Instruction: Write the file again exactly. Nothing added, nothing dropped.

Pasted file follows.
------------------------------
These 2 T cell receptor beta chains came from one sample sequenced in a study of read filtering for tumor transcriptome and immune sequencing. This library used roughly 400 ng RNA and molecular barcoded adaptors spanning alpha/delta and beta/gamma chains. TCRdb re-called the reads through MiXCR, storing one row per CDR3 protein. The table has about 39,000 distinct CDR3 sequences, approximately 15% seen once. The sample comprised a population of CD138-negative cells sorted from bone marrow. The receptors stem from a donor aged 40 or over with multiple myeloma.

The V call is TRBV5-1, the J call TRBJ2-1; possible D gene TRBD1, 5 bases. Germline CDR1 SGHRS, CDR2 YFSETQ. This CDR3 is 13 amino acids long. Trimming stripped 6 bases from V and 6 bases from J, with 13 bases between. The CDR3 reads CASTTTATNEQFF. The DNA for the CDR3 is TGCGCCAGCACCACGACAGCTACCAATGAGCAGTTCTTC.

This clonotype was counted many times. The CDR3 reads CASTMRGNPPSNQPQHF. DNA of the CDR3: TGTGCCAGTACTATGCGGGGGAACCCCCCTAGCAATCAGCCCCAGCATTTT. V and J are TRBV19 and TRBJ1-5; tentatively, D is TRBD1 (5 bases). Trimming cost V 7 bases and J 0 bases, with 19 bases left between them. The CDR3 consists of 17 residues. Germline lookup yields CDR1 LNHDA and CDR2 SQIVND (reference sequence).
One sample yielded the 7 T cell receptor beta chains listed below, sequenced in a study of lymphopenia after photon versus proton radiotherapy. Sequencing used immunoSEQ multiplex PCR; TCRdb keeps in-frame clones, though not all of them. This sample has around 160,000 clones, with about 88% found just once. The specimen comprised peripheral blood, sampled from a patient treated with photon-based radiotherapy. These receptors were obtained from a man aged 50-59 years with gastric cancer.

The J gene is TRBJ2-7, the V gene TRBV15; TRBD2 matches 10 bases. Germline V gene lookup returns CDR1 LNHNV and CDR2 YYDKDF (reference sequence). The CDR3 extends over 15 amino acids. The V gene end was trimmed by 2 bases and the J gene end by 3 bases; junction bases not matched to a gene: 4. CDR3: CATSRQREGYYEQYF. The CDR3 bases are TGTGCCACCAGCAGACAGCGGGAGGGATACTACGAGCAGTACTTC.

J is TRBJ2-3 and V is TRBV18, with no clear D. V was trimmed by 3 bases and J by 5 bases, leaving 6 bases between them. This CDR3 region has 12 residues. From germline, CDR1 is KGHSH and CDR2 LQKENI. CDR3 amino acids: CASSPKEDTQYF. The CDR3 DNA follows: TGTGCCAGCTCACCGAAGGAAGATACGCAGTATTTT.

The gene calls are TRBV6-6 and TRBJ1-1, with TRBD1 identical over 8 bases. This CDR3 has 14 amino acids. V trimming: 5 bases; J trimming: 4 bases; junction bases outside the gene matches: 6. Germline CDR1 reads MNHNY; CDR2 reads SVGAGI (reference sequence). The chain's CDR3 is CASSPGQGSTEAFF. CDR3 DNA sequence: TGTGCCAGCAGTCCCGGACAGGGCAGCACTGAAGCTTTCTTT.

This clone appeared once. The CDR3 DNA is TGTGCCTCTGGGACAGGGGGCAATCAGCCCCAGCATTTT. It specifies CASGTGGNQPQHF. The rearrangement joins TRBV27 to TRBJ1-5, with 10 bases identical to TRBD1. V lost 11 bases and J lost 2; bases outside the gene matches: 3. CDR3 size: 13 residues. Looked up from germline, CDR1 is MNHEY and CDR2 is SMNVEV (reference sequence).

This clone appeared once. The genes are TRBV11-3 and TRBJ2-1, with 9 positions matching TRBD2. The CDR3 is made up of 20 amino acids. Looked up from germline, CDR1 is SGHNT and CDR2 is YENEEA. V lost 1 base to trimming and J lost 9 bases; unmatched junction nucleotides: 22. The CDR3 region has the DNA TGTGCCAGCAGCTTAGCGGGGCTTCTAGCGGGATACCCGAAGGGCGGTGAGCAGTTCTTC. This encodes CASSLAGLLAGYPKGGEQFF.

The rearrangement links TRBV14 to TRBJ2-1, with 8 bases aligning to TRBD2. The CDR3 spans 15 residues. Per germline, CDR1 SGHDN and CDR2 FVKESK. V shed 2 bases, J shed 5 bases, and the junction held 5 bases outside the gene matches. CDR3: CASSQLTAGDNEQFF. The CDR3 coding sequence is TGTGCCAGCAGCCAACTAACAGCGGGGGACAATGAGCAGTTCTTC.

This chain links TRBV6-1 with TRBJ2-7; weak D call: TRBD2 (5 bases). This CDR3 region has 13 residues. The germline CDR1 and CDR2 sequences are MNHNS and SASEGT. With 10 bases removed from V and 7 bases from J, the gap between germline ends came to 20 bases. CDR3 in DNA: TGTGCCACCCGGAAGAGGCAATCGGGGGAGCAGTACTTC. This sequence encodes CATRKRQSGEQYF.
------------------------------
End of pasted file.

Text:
These 2 T cell receptor beta chains came from one sample sequenced in a study of read filtering for tumor transcriptome and immune sequencing. This library used roughly 400 ng RNA and molecular barcoded adaptors spanning alpha/delta and beta/gamma chains. TCRdb re-called the reads through MiXCR, storing one row per CDR3 protein. The table has about 39,000 distinct CDR3 sequences, approximately 15% seen once. The sample comprised a population of CD138-negative cells sorted from bone marrow. The receptors stem from a donor aged 40 or over with multiple myeloma.

The V call is TRBV5-1, the J call TRBJ2-1; possible D gene TRBD1, 5 bases. Germline CDR1 SGHRS, CDR2 YFSETQ. This CDR3 is 13 amino acids long. Trimming stripped 6 bases from V and 6 bases from J, with 13 bases between. The CDR3 reads CASTTTATNEQFF. The DNA for the CDR3 is TGCGCCAGCACCACGACAGCTACCAATGAGCAGTTCTTC.

This clonotype was counted many times. The CDR3 reads CASTMRGNPPSNQPQHF. DNA of the CDR3: TGTGCCAGTACTATGCGGGGGAACCCCCCTAGCAATCAGCCCCAGCATTTT. V and J are TRBV19 and TRBJ1-5; tentatively, D is TRBD1 (5 bases). Trimming cost V 7 bases and J 0 bases, with 19 bases left between them. The CDR3 consists of 17 residues. Germline lookup yields CDR1 LNHDA and CDR2 SQIVND (reference sequence).
One sample yielded the 7 T cell receptor beta chains listed below, sequenced in a study of lymphopenia after photon versus proton radiotherapy. Sequencing used immunoSEQ multiplex PCR; TCRdb keeps in-frame clones, though not all of them. This sample has around 160,000 clones, with about 88% found just once. The specimen comprised peripheral blood, sampled from a patient treated with photon-based radiotherapy. These receptors were obtained from a man aged 50-59 years with gastric cancer.

The J gene is TRBJ2-7, the V gene TRBV15; TRBD2 matches 10 bases. Germline V gene lookup returns CDR1 LNHNV and CDR2 YYDKDF (reference sequence). The CDR3 extends over 15 amino acids. The V gene end was trimmed by 2 bases and the J gene end by 3 bases; junction bases not matched to a gene: 4. CDR3: CATSRQREGYYEQYF. The CDR3 bases are TGTGCCACCAGCAGACAGCGGGAGGGATACTACGAGCAGTACTTC.

J is TRBJ2-3 and V is TRBV18, with no clear D. V was trimmed by 3 bases and J by 5 bases, leaving 6 bases between them. This CDR3 region has 12 residues. From germline, CDR1 is KGHSH and CDR2 LQKENI. CDR3 amino acids: CASSPKEDTQYF. The CDR3 DNA follows: TGTGCCAGCTCACCGAAGGAAGATACGCAGTATTTT.

The gene calls are TRBV6-6 and TRBJ1-1, with TRBD1 identical over 8 bases. This CDR3 has 14 amino acids. V trimming: 5 bases; J trimming: 4 bases; junction bases outside the gene matches: 6. Germline CDR1 reads MNHNY; CDR2 reads SVGAGI (reference sequence). The chain's CDR3 is CASSPGQGSTEAFF. CDR3 DNA sequence: TGTGCCAGCAGTCCCGGACAGGGCAGCACTGAAGCTTTCTTT.

This clone appeared once. The CDR3 DNA is TGTGCCTCTGGGACAGGGGGCAATCAGCCCCAGCATTTT. It specifies CASGTGGNQPQHF. The rearrangement joins TRBV27 to TRBJ1-5, with 10 bases identical to TRBD1. V lost 11 bases and J lost 2; bases outside the gene matches: 3. CDR3 size: 13 residues. Looked up from germline, CDR1 is MNHEY and CDR2 is SMNVEV (reference sequence).

This clone appeared once. The genes are TRBV11-3 and TRBJ2-1, with 9 positions matching TRBD2. The CDR3 is made up of 20 amino acids. Looked up from germline, CDR1 is SGHNT and CDR2 is YENEEA. V lost 1 base to trimming and J lost 9 bases; unmatched junction nucleotides: 22. The CDR3 region has the DNA TGTGCCAGCAGCTTAGCGGGGCTTCTAGCGGGATACCCGAAGGGCGGTGAGCAGTTCTTC. This encodes CASSLAGLLAGYPKGGEQFF.

The rearrangement links TRBV14 to TRBJ2-1, with 8 bases aligning to TRBD2. The CDR3 spans 15 residues. Per germline, CDR1 SGHDN and CDR2 FVKESK. V shed 2 bases, J shed 5 bases, and the junction held 5 bases outside the gene matches. CDR3: CASSQLTAGDNEQFF. The CDR3 coding sequence is TGTGCCAGCAGCCAACTAACAGCGGGGGACAATGAGCAGTTCTTC.

This chain links TRBV6-1 with TRBJ2-7; weak D call: TRBD2 (5 bases). This CDR3 region has 13 residues. The germline CDR1 and CDR2 sequences are MNHNS and SASEGT. With 10 bases removed from V and 7 bases from J, the gap between germline ends came to 20 bases. CDR3 in DNA: TGTGCCACCCGGAAGAGGCAATCGGGGGAGCAGTACTTC. This sequence encodes CATRKRQSGEQYF.